Great Mummer Unveiled, 2002
Etching and aquatint on paper
12 x 18 in 30.5 x 45.7 cm
by David Lloyd Blackwood

PS: “If your actions inspire others to dream more, learn more, do more and become more, you are a leader.” (John Quincy Adams)

Hambleton Galleries Code of Ethics, May 2022


How we behave matters! The better we act the better humans we will be and the more successful we will be as a business.

Human decency. We know intuitively what is right and our actions are guided by that instinct. This includes:

Honesty. We do not lie.
Genuineness. We do not present a false demeanour.
Reasonableness. We try to do what is fair, not just what benefits us.
People over profits. We do what is right because humans deserve respect and our integrity is more important than profit.
Choosing kindness. Difficult and confrontational situations are unavoidable in life. We strive to choose kindness in those moments.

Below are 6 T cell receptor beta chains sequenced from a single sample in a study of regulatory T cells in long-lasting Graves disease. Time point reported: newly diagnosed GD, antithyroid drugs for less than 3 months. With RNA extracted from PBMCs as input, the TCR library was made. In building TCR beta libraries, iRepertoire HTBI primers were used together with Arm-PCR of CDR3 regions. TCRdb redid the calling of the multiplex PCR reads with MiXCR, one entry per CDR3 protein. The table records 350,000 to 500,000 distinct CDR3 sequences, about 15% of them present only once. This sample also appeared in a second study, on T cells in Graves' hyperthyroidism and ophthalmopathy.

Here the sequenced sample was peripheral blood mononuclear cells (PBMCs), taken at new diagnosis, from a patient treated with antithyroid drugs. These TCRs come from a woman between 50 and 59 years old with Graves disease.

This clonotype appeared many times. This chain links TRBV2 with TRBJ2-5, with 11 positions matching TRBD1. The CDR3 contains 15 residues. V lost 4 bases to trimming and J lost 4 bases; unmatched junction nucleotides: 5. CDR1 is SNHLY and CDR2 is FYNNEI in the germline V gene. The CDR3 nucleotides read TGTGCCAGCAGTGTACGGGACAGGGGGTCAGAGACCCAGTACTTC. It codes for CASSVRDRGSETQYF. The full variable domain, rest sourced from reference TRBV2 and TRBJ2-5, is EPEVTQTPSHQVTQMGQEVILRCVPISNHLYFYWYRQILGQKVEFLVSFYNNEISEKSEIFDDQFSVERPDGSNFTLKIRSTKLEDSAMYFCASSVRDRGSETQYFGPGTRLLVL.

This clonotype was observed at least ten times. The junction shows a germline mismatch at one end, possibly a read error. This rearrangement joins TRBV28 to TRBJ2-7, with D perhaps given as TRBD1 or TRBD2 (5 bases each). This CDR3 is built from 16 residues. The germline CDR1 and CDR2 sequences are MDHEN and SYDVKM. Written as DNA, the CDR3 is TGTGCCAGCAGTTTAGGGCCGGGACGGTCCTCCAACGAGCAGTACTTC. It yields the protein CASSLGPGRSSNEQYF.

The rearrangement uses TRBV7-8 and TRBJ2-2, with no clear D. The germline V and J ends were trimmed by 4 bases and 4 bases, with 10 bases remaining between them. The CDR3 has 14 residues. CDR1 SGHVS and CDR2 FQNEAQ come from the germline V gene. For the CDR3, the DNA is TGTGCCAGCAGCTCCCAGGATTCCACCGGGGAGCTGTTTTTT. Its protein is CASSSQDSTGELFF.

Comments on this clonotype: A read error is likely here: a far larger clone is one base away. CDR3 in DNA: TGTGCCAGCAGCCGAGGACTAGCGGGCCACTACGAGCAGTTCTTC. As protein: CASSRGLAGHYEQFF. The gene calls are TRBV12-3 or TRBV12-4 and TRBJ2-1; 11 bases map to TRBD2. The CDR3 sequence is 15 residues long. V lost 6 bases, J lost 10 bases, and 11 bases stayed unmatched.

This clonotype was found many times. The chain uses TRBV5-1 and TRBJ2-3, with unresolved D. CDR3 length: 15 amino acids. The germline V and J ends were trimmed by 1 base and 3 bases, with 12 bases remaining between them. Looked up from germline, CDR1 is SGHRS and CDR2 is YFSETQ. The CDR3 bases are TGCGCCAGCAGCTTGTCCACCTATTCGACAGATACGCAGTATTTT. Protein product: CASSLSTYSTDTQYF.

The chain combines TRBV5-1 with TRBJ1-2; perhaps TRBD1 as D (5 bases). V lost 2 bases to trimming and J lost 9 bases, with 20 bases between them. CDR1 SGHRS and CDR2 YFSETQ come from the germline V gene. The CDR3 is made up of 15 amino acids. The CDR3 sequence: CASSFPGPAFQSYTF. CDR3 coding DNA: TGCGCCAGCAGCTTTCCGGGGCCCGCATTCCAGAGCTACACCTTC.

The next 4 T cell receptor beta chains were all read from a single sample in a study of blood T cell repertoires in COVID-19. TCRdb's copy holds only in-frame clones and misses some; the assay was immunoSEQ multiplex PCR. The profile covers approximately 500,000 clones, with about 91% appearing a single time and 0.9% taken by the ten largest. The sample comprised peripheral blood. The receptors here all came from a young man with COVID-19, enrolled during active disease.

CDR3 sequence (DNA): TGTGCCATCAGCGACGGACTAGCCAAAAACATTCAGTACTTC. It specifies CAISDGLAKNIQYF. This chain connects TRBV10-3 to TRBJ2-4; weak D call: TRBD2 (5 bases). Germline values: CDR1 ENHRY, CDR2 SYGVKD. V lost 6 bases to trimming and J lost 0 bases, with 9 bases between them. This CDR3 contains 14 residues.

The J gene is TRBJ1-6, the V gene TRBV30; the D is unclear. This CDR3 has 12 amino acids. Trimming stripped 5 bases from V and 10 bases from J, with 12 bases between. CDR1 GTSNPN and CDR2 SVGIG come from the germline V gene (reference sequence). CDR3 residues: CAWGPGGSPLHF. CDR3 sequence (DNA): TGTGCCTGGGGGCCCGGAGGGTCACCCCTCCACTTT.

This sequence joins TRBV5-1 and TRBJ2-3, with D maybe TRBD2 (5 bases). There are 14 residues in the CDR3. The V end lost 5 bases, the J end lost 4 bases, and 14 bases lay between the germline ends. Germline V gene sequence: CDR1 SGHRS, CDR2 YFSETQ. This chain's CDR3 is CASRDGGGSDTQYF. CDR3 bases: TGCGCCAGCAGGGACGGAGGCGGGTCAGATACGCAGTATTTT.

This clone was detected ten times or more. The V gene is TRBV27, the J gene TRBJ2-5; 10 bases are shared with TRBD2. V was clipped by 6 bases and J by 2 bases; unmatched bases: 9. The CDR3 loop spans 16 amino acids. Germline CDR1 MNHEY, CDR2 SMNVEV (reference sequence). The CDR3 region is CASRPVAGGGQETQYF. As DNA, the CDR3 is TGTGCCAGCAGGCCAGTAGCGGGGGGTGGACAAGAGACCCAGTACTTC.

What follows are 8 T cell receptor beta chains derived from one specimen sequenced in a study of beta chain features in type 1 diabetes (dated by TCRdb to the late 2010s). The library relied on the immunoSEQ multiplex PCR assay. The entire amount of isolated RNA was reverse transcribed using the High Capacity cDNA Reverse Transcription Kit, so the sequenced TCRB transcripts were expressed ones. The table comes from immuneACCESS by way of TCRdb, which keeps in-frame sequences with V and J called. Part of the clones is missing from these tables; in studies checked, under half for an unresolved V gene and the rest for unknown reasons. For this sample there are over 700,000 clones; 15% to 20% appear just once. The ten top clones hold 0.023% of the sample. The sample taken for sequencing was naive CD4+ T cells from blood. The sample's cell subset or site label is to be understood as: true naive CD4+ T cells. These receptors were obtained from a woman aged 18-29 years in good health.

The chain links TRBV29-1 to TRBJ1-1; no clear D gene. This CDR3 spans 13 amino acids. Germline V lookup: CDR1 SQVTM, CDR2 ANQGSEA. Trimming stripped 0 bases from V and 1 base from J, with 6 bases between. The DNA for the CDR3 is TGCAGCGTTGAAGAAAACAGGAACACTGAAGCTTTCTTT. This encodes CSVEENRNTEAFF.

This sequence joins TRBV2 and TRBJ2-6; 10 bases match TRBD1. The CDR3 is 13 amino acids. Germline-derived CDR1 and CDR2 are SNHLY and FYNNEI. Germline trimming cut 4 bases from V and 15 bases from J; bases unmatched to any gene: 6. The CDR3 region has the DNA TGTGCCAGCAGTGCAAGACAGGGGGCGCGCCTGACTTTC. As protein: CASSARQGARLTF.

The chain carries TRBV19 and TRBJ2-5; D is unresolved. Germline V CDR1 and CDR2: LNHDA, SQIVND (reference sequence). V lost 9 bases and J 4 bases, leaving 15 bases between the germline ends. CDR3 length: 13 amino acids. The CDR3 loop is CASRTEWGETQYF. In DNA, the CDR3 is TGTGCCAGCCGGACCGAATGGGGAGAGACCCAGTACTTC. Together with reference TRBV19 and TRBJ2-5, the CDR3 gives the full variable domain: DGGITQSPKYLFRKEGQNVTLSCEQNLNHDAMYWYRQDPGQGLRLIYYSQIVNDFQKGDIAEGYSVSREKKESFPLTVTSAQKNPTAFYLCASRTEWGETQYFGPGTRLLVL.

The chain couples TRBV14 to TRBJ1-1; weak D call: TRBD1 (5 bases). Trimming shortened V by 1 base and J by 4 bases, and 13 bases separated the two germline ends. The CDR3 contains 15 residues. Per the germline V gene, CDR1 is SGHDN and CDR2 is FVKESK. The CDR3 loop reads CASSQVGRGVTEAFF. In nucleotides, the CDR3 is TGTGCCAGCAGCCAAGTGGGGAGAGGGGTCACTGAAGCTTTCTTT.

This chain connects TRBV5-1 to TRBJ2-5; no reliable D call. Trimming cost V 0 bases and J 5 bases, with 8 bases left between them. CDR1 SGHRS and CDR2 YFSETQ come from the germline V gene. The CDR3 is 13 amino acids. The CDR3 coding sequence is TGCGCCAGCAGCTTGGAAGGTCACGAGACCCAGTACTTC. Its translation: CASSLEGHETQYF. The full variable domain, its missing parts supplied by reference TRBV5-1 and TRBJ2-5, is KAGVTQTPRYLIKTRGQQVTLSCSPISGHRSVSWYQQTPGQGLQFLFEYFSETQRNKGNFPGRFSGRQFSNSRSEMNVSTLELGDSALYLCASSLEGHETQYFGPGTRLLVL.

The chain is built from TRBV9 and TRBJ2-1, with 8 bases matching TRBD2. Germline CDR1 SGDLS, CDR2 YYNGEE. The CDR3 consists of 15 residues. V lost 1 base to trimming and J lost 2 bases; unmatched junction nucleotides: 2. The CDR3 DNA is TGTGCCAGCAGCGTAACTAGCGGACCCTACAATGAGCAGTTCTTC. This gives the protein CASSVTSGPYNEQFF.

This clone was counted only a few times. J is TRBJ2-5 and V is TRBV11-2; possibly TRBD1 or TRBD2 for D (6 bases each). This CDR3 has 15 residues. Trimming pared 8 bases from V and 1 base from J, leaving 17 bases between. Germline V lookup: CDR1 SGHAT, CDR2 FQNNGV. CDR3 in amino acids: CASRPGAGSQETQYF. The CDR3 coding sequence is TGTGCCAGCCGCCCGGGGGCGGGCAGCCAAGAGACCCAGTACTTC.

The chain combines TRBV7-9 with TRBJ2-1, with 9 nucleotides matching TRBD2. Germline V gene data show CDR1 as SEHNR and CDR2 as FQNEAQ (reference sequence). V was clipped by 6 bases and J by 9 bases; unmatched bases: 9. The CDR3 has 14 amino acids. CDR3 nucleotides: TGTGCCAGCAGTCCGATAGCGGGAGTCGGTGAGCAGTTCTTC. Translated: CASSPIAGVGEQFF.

Professionalism. We have high standards for record keeping, written agreements, and proper behaviour.
Laws. We comply willingly and thoroughly with all laws — including tax and criminal codes — and do not seek to subvert them in any way.

Our clients are our guests and deserve respect, whether they purchase art or not.
Safe space. Everyone is welcome, period.
Privacy. We do not disclose the purchasers of artwork and work to keep your personal information as safe as possible.
No pressure. We do not employ sales tactics or manipulation to make sales.
Easy as possible. We want clients to enjoy their experience! We try to make purchasing and receiving artwork as simple as we can.

Our artists and consignors are the bedrock of our business.
Professional documentation. We create and securely store accurate and complete records for sales, inventory, and payments.
Gallery agreements for artists. Artists deserve security in their partnership with the gallery! We provide thorough gallery agreements to every artist outlining our responsibilities to one another so each party has clarity in the relationship.